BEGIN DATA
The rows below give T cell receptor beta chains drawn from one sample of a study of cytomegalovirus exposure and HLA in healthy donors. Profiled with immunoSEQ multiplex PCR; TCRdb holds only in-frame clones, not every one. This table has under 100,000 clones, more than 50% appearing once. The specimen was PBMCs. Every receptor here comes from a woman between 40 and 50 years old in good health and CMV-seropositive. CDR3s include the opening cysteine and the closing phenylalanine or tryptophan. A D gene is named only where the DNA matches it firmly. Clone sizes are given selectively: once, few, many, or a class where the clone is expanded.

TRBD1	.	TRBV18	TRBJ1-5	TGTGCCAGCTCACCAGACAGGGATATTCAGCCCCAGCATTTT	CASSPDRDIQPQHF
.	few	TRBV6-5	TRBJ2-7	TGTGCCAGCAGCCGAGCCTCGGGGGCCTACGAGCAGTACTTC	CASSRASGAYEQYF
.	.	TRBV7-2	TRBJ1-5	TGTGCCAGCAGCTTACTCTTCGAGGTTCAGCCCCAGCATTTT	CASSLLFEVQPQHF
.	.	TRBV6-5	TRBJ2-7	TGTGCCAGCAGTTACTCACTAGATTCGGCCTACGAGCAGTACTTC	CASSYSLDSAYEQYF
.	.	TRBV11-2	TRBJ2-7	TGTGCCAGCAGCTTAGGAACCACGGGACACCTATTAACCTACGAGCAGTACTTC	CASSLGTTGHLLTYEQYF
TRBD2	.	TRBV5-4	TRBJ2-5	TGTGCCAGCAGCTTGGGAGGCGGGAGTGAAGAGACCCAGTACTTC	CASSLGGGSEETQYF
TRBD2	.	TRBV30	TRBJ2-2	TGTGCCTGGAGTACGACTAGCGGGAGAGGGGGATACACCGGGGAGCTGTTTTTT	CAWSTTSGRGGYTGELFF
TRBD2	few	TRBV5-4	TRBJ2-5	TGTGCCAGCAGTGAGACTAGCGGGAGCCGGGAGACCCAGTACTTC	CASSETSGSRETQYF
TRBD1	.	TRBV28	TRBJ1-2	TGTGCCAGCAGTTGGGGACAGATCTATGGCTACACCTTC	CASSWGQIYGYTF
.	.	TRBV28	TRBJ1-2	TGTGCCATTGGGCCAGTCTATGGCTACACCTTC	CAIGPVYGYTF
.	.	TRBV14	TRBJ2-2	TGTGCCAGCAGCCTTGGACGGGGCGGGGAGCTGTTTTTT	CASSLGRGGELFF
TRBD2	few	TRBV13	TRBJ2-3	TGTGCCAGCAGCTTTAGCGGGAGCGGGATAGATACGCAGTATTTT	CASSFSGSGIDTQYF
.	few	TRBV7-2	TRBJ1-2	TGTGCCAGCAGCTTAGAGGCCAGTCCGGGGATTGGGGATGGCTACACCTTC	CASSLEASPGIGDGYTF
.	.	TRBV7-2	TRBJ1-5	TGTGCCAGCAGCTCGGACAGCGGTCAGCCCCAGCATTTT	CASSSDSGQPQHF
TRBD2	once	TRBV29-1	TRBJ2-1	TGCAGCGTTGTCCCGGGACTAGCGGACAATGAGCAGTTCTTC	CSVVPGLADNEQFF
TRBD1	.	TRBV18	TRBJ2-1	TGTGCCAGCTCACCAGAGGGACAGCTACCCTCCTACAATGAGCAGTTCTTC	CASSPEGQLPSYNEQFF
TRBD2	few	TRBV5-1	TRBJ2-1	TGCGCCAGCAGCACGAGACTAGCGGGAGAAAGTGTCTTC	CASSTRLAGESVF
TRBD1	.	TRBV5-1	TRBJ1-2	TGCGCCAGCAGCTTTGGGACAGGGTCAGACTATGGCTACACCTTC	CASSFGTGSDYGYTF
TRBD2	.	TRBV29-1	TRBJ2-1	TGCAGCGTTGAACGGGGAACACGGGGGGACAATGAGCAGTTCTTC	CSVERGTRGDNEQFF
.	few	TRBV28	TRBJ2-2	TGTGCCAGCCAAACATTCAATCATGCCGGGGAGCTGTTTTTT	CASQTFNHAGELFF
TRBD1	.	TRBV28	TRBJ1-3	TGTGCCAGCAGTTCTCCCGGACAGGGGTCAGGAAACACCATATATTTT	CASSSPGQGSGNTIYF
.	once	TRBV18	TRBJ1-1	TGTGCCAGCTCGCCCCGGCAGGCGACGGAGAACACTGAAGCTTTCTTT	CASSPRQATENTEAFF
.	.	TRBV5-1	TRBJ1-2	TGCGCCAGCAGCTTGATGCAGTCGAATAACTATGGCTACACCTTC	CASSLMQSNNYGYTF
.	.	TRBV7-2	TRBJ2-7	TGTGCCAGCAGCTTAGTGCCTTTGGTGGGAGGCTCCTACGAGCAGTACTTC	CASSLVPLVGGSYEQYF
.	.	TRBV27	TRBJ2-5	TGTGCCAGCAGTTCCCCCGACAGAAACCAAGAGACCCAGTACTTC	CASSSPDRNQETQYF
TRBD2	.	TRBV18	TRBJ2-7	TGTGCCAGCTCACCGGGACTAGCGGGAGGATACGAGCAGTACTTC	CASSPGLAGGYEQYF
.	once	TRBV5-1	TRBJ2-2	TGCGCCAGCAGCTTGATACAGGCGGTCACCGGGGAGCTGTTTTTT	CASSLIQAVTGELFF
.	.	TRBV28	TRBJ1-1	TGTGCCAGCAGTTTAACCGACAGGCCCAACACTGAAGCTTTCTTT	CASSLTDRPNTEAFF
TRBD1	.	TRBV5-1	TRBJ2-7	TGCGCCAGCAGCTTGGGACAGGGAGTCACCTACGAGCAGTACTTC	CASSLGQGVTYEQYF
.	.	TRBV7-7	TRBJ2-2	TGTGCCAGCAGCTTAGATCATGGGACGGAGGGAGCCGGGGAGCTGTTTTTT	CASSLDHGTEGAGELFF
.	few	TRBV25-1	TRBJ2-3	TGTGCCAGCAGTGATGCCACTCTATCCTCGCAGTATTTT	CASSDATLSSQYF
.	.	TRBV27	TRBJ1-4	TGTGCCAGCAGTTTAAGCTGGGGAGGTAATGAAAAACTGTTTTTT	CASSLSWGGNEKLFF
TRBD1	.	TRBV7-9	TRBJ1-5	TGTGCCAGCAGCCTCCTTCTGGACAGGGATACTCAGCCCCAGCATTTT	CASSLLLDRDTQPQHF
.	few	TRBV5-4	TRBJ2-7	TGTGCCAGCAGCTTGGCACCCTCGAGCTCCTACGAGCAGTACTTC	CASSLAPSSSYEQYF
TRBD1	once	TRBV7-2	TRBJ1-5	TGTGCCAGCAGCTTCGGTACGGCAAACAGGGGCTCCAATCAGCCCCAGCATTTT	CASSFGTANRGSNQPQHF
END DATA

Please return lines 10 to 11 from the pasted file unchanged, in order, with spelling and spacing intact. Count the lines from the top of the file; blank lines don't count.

TRBD1	.	TRBV28	TRBJ1-2	TGTGCCAGCAGTTGGGGACAGATCTATGGCTACACCTTC	CASSWGQIYGYTF
.	.	TRBV28	TRBJ1-2	TGTGCCATTGGGCCAGTCTATGGCTACACCTTC	CAIGPVYGYTF